The Importance of Proper Invoicing Management
Invoices are extremely valuable pieces of documents and can be used to avail multiple safeguards and benefits. However, invoicing can often be considered a tedious and wasteful activity, which leads to careless invoicing due to human error. Situations like incorrect or missing addresses, accounting codes and invoice numbers—usually small and often overlooked details—can lead to delays in payments. Outstanding invoices have the ability to severely affect a company’s cash flow.
What is an Invoice?
An invoice is essentially a document that contains various details about a business transaction. The seller usually submits an invoice to the client or the buyer detailing the payment terms along with the services provided. It tells the buyer how much to pay the seller, and furnishes all the details of the sale. An average invoice contains the names and details of both parties, date of invoice, date of services sold, description of the service or product and the total charge. It can also include the terms and conditions of the agreement.
Why Is It Important to Properly Manage Invoices?
1. Gets you timely payments
Of course, the first and most important job of an invoice is to get you paid. Since an invoice contains all the relevant details of the services provided to the client and is essentially a bill requesting to be paid, it becomes the formal and proper means to let the client know it is time to pay you. As an invoice furnishes all the details, it helps answer any or all questions the client may have about the services and the fees for the same, thus ensuring a smoother, quicker workflow process with minimal confusion.
2. Helps establish legal rights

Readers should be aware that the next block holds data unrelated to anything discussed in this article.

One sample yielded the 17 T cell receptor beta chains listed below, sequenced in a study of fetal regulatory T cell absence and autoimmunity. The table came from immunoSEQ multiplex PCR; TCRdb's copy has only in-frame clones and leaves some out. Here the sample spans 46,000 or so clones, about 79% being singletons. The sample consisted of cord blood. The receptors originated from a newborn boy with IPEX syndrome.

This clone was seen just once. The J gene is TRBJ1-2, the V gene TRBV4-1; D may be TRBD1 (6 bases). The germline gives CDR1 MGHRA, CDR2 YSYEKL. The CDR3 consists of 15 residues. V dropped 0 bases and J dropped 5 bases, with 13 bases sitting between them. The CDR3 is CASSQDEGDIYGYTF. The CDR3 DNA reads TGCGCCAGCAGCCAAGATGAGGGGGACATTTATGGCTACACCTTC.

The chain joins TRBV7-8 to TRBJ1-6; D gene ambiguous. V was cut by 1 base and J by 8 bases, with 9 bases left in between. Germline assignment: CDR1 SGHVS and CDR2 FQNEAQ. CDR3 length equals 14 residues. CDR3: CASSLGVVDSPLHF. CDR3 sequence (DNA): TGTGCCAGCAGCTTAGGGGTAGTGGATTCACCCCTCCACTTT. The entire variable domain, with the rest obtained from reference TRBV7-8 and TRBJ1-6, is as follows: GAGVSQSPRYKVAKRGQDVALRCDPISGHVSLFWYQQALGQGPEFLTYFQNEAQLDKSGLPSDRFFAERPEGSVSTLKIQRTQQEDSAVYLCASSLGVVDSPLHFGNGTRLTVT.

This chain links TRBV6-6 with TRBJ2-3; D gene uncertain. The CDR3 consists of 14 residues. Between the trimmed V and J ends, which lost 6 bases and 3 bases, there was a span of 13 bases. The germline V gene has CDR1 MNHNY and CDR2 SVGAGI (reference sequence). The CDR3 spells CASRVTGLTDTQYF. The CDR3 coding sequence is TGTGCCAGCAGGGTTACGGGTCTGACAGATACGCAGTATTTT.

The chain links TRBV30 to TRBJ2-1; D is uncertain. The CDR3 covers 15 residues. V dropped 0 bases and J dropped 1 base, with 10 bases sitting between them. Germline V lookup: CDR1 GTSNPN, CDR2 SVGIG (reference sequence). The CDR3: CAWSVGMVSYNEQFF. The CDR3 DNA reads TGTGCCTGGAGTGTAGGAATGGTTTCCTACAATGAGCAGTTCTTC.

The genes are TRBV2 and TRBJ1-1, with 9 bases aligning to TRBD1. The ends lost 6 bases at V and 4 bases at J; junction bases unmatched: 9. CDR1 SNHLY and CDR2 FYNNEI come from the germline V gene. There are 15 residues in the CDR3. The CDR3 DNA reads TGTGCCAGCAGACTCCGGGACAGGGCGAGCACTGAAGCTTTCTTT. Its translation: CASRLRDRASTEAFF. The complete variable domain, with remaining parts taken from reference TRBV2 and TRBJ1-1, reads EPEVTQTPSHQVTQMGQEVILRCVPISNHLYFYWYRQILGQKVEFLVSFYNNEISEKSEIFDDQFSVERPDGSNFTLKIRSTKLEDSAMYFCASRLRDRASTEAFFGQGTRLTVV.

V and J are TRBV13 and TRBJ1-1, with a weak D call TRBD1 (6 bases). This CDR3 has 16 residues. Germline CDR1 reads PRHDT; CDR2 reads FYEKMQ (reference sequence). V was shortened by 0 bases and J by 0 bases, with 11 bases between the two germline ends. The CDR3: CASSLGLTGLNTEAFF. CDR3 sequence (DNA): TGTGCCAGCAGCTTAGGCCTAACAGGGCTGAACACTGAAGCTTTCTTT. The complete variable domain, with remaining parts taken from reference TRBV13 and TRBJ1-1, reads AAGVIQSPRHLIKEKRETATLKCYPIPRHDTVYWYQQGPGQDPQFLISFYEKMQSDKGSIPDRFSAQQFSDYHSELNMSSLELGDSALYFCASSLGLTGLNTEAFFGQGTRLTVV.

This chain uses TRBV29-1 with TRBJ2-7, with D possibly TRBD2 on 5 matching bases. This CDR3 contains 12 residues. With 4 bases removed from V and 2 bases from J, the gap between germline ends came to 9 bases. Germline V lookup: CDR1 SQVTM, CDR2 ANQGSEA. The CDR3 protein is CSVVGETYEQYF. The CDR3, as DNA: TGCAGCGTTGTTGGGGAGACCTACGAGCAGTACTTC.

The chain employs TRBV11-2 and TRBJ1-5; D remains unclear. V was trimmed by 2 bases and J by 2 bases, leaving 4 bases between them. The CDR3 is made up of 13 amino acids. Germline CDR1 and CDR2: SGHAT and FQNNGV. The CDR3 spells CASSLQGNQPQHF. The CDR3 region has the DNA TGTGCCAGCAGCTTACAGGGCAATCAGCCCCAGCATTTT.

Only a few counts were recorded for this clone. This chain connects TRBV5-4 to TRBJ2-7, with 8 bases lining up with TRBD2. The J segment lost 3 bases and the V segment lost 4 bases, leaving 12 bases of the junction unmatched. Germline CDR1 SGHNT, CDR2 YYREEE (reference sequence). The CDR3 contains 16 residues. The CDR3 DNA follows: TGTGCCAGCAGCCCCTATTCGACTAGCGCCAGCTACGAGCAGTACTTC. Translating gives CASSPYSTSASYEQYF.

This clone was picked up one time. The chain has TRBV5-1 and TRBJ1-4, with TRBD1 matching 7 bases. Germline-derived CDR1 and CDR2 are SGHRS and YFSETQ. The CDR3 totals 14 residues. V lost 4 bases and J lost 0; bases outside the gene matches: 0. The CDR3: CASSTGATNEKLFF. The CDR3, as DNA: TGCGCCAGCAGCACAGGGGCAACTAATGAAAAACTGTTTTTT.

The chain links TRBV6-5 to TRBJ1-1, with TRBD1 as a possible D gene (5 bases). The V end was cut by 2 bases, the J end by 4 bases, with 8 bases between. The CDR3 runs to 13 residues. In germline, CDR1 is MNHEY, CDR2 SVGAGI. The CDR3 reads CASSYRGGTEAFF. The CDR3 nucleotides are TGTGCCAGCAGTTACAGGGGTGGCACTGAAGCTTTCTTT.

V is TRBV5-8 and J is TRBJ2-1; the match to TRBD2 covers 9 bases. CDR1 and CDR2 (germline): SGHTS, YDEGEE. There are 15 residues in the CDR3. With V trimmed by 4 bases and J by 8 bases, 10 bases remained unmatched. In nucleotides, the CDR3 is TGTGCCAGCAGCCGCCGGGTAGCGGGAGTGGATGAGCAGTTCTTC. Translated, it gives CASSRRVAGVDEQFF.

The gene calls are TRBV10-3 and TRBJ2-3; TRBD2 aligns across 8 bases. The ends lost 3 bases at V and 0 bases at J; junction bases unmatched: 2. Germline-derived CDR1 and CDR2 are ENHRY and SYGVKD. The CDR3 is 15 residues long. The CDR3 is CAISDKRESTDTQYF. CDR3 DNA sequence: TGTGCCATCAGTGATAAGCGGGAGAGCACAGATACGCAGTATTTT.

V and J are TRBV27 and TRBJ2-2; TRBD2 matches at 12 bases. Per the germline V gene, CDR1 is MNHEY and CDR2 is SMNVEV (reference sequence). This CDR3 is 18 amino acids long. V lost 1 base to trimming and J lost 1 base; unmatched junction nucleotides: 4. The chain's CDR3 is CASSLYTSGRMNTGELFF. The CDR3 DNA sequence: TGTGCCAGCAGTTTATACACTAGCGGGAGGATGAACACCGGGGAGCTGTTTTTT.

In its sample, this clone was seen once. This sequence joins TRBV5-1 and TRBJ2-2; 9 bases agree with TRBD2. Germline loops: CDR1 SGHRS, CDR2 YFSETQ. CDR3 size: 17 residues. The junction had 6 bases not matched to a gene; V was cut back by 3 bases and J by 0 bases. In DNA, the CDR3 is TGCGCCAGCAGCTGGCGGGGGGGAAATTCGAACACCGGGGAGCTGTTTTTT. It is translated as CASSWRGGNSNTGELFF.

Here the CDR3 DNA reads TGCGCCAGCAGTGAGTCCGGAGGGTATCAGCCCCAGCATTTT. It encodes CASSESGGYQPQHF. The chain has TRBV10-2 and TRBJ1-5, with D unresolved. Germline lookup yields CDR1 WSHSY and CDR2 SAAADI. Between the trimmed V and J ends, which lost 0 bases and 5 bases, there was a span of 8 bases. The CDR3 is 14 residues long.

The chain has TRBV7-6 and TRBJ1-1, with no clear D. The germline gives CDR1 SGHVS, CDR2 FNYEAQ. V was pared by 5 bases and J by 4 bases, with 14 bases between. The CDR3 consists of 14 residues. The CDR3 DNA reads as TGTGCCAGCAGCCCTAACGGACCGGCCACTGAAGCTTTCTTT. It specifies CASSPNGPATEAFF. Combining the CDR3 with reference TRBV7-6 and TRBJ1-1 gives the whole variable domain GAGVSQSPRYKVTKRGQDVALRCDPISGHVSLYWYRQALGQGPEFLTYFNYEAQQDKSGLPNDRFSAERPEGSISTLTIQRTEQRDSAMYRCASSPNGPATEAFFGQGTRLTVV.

Many companies require a contract before the provision of services or goods in order to ensure that clients pay their dues as promised. An invoice serves as this contract, while also acting as legal documentation of the same. In case of non-receipt of payment, one could use invoices as proof in court to prove the amount of money owed to them.
3. Acts as audit evidence
Most companies become subject to an audit check at some point or the other. Systematically arranged invoices with the right dates and labels to help demonstrate a transparent payment process and ethical standards which always works in the company’s favour. It helps show the auditors that you are not hiding any extra-legal income and that you have reported all payments on time.
Tips to Ensure Proper Invoice Management
1. Come up with a payment plan that best fits your needs
Invoice processing can be separated into three broad categories: interim invoices, recurring invoices and final invoices.
In cases when you are working on a big project for a new client and require some sort of advance or interim period, one could use an interim invoice requiring the client to provide some kind of payment on a weekly, monthly or yearly basis. These could be recurring payments of small amounts as opposed to a large lump sum amount at the end.